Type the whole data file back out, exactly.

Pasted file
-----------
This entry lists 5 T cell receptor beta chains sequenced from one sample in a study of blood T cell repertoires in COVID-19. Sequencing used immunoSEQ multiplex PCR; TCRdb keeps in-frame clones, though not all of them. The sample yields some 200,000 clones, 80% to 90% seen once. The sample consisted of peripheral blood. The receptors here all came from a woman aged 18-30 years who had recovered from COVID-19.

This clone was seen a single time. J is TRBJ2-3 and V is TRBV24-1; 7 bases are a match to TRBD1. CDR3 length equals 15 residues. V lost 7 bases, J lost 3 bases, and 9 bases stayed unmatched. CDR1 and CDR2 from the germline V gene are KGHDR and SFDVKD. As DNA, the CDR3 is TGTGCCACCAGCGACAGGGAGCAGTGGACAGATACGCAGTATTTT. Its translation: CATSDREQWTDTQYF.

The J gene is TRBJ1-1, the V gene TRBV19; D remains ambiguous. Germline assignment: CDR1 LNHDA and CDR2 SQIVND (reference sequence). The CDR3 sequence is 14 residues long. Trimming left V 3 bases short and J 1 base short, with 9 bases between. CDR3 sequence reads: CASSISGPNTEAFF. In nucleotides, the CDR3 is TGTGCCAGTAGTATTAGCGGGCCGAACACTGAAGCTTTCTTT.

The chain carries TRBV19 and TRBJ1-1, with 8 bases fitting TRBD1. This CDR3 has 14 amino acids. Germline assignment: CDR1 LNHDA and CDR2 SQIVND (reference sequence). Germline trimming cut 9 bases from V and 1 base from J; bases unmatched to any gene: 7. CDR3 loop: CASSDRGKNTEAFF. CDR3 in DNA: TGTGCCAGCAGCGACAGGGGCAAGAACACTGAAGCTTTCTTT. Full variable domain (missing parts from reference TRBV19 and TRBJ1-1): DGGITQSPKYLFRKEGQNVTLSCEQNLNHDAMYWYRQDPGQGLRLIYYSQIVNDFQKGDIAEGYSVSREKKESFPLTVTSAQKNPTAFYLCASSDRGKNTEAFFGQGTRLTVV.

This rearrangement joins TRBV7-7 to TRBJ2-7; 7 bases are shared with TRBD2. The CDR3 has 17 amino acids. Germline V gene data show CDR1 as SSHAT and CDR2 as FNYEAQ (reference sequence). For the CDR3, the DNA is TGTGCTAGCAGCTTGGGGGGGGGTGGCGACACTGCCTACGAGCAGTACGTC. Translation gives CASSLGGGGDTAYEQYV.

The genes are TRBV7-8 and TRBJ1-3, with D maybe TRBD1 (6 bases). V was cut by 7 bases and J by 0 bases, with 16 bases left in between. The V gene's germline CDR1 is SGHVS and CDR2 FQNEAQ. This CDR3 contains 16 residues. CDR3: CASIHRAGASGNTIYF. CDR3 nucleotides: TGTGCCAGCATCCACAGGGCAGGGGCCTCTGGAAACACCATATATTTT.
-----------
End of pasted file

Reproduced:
This entry lists 5 T cell receptor beta chains sequenced from one sample in a study of blood T cell repertoires in COVID-19. Sequencing used immunoSEQ multiplex PCR; TCRdb keeps in-frame clones, though not all of them. The sample yields some 200,000 clones, 80% to 90% seen once. The sample consisted of peripheral blood. The receptors here all came from a woman aged 18-30 years who had recovered from COVID-19.

This clone was seen a single time. J is TRBJ2-3 and V is TRBV24-1; 7 bases are a match to TRBD1. CDR3 length equals 15 residues. V lost 7 bases, J lost 3 bases, and 9 bases stayed unmatched. CDR1 and CDR2 from the germline V gene are KGHDR and SFDVKD. As DNA, the CDR3 is TGTGCCACCAGCGACAGGGAGCAGTGGACAGATACGCAGTATTTT. Its translation: CATSDREQWTDTQYF.

The J gene is TRBJ1-1, the V gene TRBV19; D remains ambiguous. Germline assignment: CDR1 LNHDA and CDR2 SQIVND (reference sequence). The CDR3 sequence is 14 residues long. Trimming left V 3 bases short and J 1 base short, with 9 bases between. CDR3 sequence reads: CASSISGPNTEAFF. In nucleotides, the CDR3 is TGTGCCAGTAGTATTAGCGGGCCGAACACTGAAGCTTTCTTT.

The chain carries TRBV19 and TRBJ1-1, with 8 bases fitting TRBD1. This CDR3 has 14 amino acids. Germline assignment: CDR1 LNHDA and CDR2 SQIVND (reference sequence). Germline trimming cut 9 bases from V and 1 base from J; bases unmatched to any gene: 7. CDR3 loop: CASSDRGKNTEAFF. CDR3 in DNA: TGTGCCAGCAGCGACAGGGGCAAGAACACTGAAGCTTTCTTT. Full variable domain (missing parts from reference TRBV19 and TRBJ1-1): DGGITQSPKYLFRKEGQNVTLSCEQNLNHDAMYWYRQDPGQGLRLIYYSQIVNDFQKGDIAEGYSVSREKKESFPLTVTSAQKNPTAFYLCASSDRGKNTEAFFGQGTRLTVV.

This rearrangement joins TRBV7-7 to TRBJ2-7; 7 bases are shared with TRBD2. The CDR3 has 17 amino acids. Germline V gene data show CDR1 as SSHAT and CDR2 as FNYEAQ (reference sequence). For the CDR3, the DNA is TGTGCTAGCAGCTTGGGGGGGGGTGGCGACACTGCCTACGAGCAGTACGTC. Translation gives CASSLGGGGDTAYEQYV.

The genes are TRBV7-8 and TRBJ1-3, with D maybe TRBD1 (6 bases). V was cut by 7 bases and J by 0 bases, with 16 bases left in between. The V gene's germline CDR1 is SGHVS and CDR2 FQNEAQ. This CDR3 contains 16 residues. CDR3: CASIHRAGASGNTIYF. CDR3 nucleotides: TGTGCCAGCATCCACAGGGCAGGGGCCTCTGGAAACACCATATATTTT.